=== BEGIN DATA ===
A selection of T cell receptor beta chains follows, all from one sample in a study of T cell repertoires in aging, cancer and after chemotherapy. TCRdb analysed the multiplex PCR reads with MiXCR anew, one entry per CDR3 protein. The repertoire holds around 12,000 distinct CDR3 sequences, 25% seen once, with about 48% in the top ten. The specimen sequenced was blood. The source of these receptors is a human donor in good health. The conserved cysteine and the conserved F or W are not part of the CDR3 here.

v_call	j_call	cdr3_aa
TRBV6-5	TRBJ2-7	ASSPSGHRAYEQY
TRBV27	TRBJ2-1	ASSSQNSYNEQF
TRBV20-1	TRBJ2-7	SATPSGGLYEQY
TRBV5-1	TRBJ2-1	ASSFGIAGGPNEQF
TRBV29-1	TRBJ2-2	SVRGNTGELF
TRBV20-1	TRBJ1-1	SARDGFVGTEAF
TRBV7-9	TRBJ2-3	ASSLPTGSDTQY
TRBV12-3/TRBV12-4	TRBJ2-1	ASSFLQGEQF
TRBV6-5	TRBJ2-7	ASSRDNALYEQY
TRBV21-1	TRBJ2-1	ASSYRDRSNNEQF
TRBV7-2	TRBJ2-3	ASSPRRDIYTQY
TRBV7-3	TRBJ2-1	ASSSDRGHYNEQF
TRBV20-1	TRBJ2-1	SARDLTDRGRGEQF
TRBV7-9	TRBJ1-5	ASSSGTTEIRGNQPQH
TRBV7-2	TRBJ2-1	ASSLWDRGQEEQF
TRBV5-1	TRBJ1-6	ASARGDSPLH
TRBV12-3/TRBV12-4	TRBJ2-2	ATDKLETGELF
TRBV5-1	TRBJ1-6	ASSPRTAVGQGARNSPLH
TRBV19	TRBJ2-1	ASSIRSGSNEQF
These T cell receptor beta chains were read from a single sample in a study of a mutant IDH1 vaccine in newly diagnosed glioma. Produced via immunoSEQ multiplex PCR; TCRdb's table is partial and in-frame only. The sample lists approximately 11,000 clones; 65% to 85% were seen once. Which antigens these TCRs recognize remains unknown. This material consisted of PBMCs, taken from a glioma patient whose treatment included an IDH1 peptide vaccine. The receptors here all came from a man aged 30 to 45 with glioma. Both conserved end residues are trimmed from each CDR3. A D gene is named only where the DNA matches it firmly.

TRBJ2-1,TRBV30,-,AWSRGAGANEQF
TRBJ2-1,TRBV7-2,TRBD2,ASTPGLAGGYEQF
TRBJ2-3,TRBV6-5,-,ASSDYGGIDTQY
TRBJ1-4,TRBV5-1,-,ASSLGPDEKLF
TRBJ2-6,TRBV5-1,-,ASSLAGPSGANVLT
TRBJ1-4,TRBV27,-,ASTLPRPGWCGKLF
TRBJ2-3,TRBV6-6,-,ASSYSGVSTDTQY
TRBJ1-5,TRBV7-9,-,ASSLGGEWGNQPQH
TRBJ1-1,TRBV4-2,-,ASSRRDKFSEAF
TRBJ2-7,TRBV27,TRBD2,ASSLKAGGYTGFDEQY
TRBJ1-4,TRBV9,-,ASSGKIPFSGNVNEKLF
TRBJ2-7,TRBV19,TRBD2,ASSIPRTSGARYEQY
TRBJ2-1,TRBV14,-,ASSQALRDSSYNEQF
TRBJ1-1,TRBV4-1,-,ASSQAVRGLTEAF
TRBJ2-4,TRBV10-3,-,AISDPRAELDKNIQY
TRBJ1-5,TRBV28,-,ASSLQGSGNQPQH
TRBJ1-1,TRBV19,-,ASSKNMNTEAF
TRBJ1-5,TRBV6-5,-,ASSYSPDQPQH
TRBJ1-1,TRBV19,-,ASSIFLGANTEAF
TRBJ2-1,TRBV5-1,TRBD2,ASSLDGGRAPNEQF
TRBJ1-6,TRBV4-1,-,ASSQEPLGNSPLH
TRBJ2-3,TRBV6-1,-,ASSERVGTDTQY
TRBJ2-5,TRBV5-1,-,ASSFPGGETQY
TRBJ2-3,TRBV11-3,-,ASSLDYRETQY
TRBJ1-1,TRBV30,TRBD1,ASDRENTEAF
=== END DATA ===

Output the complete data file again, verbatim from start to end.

A selection of T cell receptor beta chains follows, all from one sample in a study of T cell repertoires in aging, cancer and after chemotherapy. TCRdb analysed the multiplex PCR reads with MiXCR anew, one entry per CDR3 protein. The repertoire holds around 12,000 distinct CDR3 sequences, 25% seen once, with about 48% in the top ten. The specimen sequenced was blood. The source of these receptors is a human donor in good health. The conserved cysteine and the conserved F or W are not part of the CDR3 here.

v_call	j_call	cdr3_aa
TRBV6-5	TRBJ2-7	ASSPSGHRAYEQY
TRBV27	TRBJ2-1	ASSSQNSYNEQF
TRBV20-1	TRBJ2-7	SATPSGGLYEQY
TRBV5-1	TRBJ2-1	ASSFGIAGGPNEQF
TRBV29-1	TRBJ2-2	SVRGNTGELF
TRBV20-1	TRBJ1-1	SARDGFVGTEAF
TRBV7-9	TRBJ2-3	ASSLPTGSDTQY
TRBV12-3/TRBV12-4	TRBJ2-1	ASSFLQGEQF
TRBV6-5	TRBJ2-7	ASSRDNALYEQY
TRBV21-1	TRBJ2-1	ASSYRDRSNNEQF
TRBV7-2	TRBJ2-3	ASSPRRDIYTQY
TRBV7-3	TRBJ2-1	ASSSDRGHYNEQF
TRBV20-1	TRBJ2-1	SARDLTDRGRGEQF
TRBV7-9	TRBJ1-5	ASSSGTTEIRGNQPQH
TRBV7-2	TRBJ2-1	ASSLWDRGQEEQF
TRBV5-1	TRBJ1-6	ASARGDSPLH
TRBV12-3/TRBV12-4	TRBJ2-2	ATDKLETGELF
TRBV5-1	TRBJ1-6	ASSPRTAVGQGARNSPLH
TRBV19	TRBJ2-1	ASSIRSGSNEQF
These T cell receptor beta chains were read from a single sample in a study of a mutant IDH1 vaccine in newly diagnosed glioma. Produced via immunoSEQ multiplex PCR; TCRdb's table is partial and in-frame only. The sample lists approximately 11,000 clones; 65% to 85% were seen once. Which antigens these TCRs recognize remains unknown. This material consisted of PBMCs, taken from a glioma patient whose treatment included an IDH1 peptide vaccine. The receptors here all came from a man aged 30 to 45 with glioma. Both conserved end residues are trimmed from each CDR3. A D gene is named only where the DNA matches it firmly.

TRBJ2-1,TRBV30,-,AWSRGAGANEQF
TRBJ2-1,TRBV7-2,TRBD2,ASTPGLAGGYEQF
TRBJ2-3,TRBV6-5,-,ASSDYGGIDTQY
TRBJ1-4,TRBV5-1,-,ASSLGPDEKLF
TRBJ2-6,TRBV5-1,-,ASSLAGPSGANVLT
TRBJ1-4,TRBV27,-,ASTLPRPGWCGKLF
TRBJ2-3,TRBV6-6,-,ASSYSGVSTDTQY
TRBJ1-5,TRBV7-9,-,ASSLGGEWGNQPQH
TRBJ1-1,TRBV4-2,-,ASSRRDKFSEAF
TRBJ2-7,TRBV27,TRBD2,ASSLKAGGYTGFDEQY
TRBJ1-4,TRBV9,-,ASSGKIPFSGNVNEKLF
TRBJ2-7,TRBV19,TRBD2,ASSIPRTSGARYEQY
TRBJ2-1,TRBV14,-,ASSQALRDSSYNEQF
TRBJ1-1,TRBV4-1,-,ASSQAVRGLTEAF
TRBJ2-4,TRBV10-3,-,AISDPRAELDKNIQY
TRBJ1-5,TRBV28,-,ASSLQGSGNQPQH
TRBJ1-1,TRBV19,-,ASSKNMNTEAF
TRBJ1-5,TRBV6-5,-,ASSYSPDQPQH
TRBJ1-1,TRBV19,-,ASSIFLGANTEAF
TRBJ2-1,TRBV5-1,TRBD2,ASSLDGGRAPNEQF
TRBJ1-6,TRBV4-1,-,ASSQEPLGNSPLH
TRBJ2-3,TRBV6-1,-,ASSERVGTDTQY
TRBJ2-5,TRBV5-1,-,ASSFPGGETQY
TRBJ2-3,TRBV11-3,-,ASSLDYRETQY
TRBJ1-1,TRBV30,TRBD1,ASDRENTEAF